Thursday, October 15, 2009

The thumb tack hypothesis

There are some interesting numbers in this paper from back in 2005. It's based around the well accepted fact that fat people move less than slim people. Apparently making heavy people move as much as thin people could easily result in 15kg of weight loss per year. That's pretty impressive for hiding the remote or putting drawing pins (thumbtacks?) on fat people's chairs.

The paper looked in great detail at the movement and energy expenditures of mildly obese people (BMI 33) or slim people (BMI 23). They found, as expected, that slim people move far more than fat people.

That's obvious from FIG 1. You really have to click to enlarge before it's readable:

From section A, top left chart, right hand pair of columns, you can see that thin people spent about 510 minutes up and walking.

Fat people were only up and moving for 370 minutes a day.

But now look at chart C, energy expended by activity, left hand pair of columns. The big red blocks on the tops of the columns are energy expended by being up and walking. Ignore the white extension, that's just the projection of what should (but won't) happen under the thumb tack hypothesis.

Thin people spent 800kcal per day on walking.

Fat people spent, guess what: 800kcal per day on walking.

Now, is that neat or is that neat? The lazy fatties were expending EXACTLY as many calories on being up and mobile as the slim people. This point seems to have escaped the authors' attention. Is this anti fat bias? Which group is laziest? Count those calories!

In fact, the only real difference between the groups is that obese people spent MORE calories overall per day and the excess is spent on basal metabolic rate. You cannot argue with a big body. It needs fuel. BMR is life. Obviously they have to eat more to do this.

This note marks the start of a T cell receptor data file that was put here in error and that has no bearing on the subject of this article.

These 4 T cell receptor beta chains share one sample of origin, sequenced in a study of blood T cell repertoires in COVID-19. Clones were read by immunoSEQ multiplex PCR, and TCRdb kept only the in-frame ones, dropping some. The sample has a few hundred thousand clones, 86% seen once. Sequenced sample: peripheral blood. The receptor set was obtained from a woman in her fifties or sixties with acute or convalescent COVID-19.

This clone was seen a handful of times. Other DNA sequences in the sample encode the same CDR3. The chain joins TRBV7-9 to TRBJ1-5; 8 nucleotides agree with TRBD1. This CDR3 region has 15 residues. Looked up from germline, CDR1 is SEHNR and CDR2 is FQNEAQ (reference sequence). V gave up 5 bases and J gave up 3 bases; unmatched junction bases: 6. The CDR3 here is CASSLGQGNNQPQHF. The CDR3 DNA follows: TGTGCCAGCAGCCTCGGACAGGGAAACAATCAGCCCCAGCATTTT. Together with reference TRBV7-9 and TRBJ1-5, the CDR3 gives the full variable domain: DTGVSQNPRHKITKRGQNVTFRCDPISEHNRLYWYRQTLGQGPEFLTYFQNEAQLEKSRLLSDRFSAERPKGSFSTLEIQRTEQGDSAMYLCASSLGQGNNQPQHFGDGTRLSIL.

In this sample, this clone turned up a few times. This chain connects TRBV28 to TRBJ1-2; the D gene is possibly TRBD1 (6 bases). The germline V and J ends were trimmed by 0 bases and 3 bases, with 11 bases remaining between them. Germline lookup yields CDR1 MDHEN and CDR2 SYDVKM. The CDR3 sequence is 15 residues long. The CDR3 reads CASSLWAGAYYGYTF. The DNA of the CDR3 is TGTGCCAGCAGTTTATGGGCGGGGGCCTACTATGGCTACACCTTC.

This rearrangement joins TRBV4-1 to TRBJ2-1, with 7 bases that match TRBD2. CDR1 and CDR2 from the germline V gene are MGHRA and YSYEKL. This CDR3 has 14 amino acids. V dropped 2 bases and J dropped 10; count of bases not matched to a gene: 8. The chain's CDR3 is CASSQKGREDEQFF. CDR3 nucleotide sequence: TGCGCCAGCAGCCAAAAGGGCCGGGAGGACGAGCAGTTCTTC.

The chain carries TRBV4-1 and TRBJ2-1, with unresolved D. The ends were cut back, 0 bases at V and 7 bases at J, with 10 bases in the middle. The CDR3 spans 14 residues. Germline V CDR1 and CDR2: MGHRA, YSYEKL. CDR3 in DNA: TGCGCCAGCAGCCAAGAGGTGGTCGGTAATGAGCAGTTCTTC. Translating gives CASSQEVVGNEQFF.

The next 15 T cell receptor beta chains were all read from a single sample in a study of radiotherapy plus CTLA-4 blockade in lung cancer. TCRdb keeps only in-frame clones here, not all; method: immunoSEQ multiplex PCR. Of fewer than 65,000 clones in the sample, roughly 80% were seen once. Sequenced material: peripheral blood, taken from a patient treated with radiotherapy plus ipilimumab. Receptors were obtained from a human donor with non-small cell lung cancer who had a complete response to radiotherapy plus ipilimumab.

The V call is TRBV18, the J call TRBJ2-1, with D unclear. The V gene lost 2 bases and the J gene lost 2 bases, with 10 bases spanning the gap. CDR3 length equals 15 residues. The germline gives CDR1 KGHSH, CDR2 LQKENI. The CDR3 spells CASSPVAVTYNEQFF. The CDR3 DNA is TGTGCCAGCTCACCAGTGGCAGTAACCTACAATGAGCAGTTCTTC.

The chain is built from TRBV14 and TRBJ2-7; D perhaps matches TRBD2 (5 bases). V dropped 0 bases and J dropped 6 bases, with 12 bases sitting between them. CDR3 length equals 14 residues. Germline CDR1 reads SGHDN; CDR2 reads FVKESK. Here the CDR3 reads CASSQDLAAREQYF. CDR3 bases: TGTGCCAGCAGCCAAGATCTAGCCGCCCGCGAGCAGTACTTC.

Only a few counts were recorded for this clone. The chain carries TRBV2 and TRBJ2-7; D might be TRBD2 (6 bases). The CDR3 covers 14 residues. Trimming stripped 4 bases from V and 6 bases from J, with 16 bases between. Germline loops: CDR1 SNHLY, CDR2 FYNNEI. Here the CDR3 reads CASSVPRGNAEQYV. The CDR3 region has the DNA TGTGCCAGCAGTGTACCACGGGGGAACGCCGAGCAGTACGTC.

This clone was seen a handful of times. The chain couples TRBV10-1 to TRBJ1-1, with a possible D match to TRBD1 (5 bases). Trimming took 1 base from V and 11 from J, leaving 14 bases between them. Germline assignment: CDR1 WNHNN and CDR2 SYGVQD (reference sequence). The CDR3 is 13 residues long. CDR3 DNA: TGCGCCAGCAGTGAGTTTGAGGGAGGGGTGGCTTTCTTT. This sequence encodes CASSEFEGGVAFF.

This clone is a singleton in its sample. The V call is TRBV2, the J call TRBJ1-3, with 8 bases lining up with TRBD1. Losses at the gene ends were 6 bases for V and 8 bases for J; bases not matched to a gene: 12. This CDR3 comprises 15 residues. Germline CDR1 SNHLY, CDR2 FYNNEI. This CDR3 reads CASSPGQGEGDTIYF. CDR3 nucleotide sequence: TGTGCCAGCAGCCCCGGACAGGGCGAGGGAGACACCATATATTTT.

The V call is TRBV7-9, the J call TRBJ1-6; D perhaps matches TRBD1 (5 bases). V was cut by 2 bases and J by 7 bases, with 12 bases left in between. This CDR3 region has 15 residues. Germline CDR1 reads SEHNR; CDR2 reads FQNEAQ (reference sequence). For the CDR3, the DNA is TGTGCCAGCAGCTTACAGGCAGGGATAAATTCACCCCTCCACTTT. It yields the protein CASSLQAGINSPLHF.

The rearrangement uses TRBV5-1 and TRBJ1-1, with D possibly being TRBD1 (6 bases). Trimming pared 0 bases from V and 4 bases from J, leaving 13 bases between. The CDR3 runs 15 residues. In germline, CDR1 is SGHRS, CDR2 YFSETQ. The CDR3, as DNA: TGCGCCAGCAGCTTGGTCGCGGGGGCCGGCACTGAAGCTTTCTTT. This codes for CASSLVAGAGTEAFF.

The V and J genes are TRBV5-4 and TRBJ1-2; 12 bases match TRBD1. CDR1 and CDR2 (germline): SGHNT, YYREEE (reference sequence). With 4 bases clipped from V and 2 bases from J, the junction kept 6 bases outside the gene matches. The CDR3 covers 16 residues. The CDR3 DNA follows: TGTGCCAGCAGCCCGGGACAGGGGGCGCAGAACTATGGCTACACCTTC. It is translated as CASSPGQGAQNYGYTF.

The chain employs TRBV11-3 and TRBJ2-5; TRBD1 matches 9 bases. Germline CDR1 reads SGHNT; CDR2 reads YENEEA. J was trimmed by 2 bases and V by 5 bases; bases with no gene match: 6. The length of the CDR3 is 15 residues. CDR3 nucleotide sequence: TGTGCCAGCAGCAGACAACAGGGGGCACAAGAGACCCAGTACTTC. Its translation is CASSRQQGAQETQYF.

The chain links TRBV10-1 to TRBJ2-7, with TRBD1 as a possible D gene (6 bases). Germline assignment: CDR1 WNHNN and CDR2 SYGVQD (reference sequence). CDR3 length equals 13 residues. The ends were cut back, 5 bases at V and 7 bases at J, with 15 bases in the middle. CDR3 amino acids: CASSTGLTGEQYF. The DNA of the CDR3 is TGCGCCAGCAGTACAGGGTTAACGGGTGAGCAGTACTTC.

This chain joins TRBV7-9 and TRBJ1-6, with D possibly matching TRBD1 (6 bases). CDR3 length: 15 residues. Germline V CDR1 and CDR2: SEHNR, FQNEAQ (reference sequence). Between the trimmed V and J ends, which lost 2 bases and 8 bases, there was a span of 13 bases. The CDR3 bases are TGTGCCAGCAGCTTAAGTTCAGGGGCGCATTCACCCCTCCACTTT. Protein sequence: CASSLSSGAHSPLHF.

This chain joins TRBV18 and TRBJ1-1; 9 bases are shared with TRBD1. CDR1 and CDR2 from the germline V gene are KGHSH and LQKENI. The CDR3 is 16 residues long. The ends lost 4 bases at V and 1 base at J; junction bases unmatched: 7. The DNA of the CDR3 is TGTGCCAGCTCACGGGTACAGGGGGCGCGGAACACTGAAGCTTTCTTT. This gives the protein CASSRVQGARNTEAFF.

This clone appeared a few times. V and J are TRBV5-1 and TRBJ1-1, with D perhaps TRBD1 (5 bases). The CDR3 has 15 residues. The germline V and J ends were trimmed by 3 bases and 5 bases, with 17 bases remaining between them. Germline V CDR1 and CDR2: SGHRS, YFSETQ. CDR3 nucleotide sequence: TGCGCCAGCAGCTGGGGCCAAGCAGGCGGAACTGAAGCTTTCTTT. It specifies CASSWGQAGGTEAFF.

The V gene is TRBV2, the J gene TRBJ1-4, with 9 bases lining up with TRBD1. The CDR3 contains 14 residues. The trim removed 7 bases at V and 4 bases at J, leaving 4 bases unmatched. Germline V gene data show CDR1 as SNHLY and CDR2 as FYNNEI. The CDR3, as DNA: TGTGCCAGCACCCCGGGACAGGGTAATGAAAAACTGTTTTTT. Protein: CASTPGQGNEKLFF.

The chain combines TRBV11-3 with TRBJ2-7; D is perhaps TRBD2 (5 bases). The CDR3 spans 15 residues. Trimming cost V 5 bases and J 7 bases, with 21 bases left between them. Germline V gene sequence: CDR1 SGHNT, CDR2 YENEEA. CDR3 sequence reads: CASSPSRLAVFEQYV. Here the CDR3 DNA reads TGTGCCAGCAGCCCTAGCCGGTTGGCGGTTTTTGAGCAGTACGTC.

The projection for 15 kg weight loss per year is based on making fat people mobile for as many minutes per day as thin people. But why should they do this? They are already spending as much energy as the thin person on spontaneous movement. They are spending MORE per day on BMR and an equal amount on odds and sods like the thermic effect of food. They eat more to make up for BMR and because their blood insulin levels steal a little food to store as fat.

Making them move more would simply need more calories. They would be hungrier.

The second phase of the experiment should have tested whether putting drawing pins on the chairs of fatties made them thin. The USA government is, after all, suggesting dance classes to replace TV viewing as the national pastime for its citizens. But I guess they really do know when they are on to a loser and decided not to test this.

Instead they looked at what happens when you make a fatty thin. Drop their weight down to BMI of 31 and look what happens. Well, nothing. A drop of 8kg from BMI 33 gets you down to BMI of 31, not 23. So we are not looking for a conversion from fat to thin, just a small increment, hopefully enough to show the trend. Here's FIG 2: